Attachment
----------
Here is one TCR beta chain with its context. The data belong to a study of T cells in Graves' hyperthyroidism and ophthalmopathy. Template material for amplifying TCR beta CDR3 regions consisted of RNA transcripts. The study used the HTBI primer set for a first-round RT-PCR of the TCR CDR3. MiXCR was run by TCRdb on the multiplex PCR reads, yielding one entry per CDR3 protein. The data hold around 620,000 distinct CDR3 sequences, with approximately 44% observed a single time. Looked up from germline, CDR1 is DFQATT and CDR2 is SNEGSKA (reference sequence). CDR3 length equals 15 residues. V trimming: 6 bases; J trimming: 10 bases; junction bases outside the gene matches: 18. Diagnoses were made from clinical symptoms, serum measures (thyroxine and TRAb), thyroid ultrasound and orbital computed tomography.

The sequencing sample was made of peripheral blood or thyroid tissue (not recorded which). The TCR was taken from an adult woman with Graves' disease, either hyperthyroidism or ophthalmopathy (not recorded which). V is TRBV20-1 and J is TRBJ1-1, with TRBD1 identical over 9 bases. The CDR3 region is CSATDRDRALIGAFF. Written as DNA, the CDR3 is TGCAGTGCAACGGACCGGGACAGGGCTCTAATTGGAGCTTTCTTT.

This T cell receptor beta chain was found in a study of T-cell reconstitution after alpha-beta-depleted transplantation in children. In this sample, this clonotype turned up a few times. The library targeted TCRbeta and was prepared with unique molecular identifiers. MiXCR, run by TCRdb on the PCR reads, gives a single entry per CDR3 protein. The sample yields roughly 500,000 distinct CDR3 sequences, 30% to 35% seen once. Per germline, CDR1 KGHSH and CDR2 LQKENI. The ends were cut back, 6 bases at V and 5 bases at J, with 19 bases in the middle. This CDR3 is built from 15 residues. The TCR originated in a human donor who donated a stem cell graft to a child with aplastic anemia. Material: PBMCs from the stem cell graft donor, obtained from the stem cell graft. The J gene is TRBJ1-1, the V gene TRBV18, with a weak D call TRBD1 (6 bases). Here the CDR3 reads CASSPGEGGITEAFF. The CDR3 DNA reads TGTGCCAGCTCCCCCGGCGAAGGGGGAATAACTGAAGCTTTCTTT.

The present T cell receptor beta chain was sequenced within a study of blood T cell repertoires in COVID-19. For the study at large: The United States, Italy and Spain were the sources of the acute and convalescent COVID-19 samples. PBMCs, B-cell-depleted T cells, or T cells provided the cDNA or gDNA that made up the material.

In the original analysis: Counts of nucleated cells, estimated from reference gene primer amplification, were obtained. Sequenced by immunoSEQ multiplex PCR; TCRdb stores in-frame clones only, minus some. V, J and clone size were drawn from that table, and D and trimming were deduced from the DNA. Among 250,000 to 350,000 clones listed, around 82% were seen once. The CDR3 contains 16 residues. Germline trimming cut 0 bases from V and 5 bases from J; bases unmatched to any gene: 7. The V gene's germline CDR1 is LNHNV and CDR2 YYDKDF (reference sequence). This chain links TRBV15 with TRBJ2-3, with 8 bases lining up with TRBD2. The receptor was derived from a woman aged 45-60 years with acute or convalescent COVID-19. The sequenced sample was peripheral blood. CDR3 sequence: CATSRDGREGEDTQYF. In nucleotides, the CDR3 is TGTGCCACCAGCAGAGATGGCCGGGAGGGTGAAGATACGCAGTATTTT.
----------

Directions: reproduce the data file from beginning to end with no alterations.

Here is one TCR beta chain with its context. The data belong to a study of T cells in Graves' hyperthyroidism and ophthalmopathy. Template material for amplifying TCR beta CDR3 regions consisted of RNA transcripts. The study used the HTBI primer set for a first-round RT-PCR of the TCR CDR3. MiXCR was run by TCRdb on the multiplex PCR reads, yielding one entry per CDR3 protein. The data hold around 620,000 distinct CDR3 sequences, with approximately 44% observed a single time. Looked up from germline, CDR1 is DFQATT and CDR2 is SNEGSKA (reference sequence). CDR3 length equals 15 residues. V trimming: 6 bases; J trimming: 10 bases; junction bases outside the gene matches: 18. Diagnoses were made from clinical symptoms, serum measures (thyroxine and TRAb), thyroid ultrasound and orbital computed tomography.

The sequencing sample was made of peripheral blood or thyroid tissue (not recorded which). The TCR was taken from an adult woman with Graves' disease, either hyperthyroidism or ophthalmopathy (not recorded which). V is TRBV20-1 and J is TRBJ1-1, with TRBD1 identical over 9 bases. The CDR3 region is CSATDRDRALIGAFF. Written as DNA, the CDR3 is TGCAGTGCAACGGACCGGGACAGGGCTCTAATTGGAGCTTTCTTT.

This T cell receptor beta chain was found in a study of T-cell reconstitution after alpha-beta-depleted transplantation in children. In this sample, this clonotype turned up a few times. The library targeted TCRbeta and was prepared with unique molecular identifiers. MiXCR, run by TCRdb on the PCR reads, gives a single entry per CDR3 protein. The sample yields roughly 500,000 distinct CDR3 sequences, 30% to 35% seen once. Per germline, CDR1 KGHSH and CDR2 LQKENI. The ends were cut back, 6 bases at V and 5 bases at J, with 19 bases in the middle. This CDR3 is built from 15 residues. The TCR originated in a human donor who donated a stem cell graft to a child with aplastic anemia. Material: PBMCs from the stem cell graft donor, obtained from the stem cell graft. The J gene is TRBJ1-1, the V gene TRBV18, with a weak D call TRBD1 (6 bases). Here the CDR3 reads CASSPGEGGITEAFF. The CDR3 DNA reads TGTGCCAGCTCCCCCGGCGAAGGGGGAATAACTGAAGCTTTCTTT.

The present T cell receptor beta chain was sequenced within a study of blood T cell repertoires in COVID-19. For the study at large: The United States, Italy and Spain were the sources of the acute and convalescent COVID-19 samples. PBMCs, B-cell-depleted T cells, or T cells provided the cDNA or gDNA that made up the material.

In the original analysis: Counts of nucleated cells, estimated from reference gene primer amplification, were obtained. Sequenced by immunoSEQ multiplex PCR; TCRdb stores in-frame clones only, minus some. V, J and clone size were drawn from that table, and D and trimming were deduced from the DNA. Among 250,000 to 350,000 clones listed, around 82% were seen once. The CDR3 contains 16 residues. Germline trimming cut 0 bases from V and 5 bases from J; bases unmatched to any gene: 7. The V gene's germline CDR1 is LNHNV and CDR2 YYDKDF (reference sequence). This chain links TRBV15 with TRBJ2-3, with 8 bases lining up with TRBD2. The receptor was derived from a woman aged 45-60 years with acute or convalescent COVID-19. The sequenced sample was peripheral blood. CDR3 sequence: CATSRDGREGEDTQYF. In nucleotides, the CDR3 is TGTGCCACCAGCAGAGATGGCCGGGAGGGTGAAGATACGCAGTATTTT.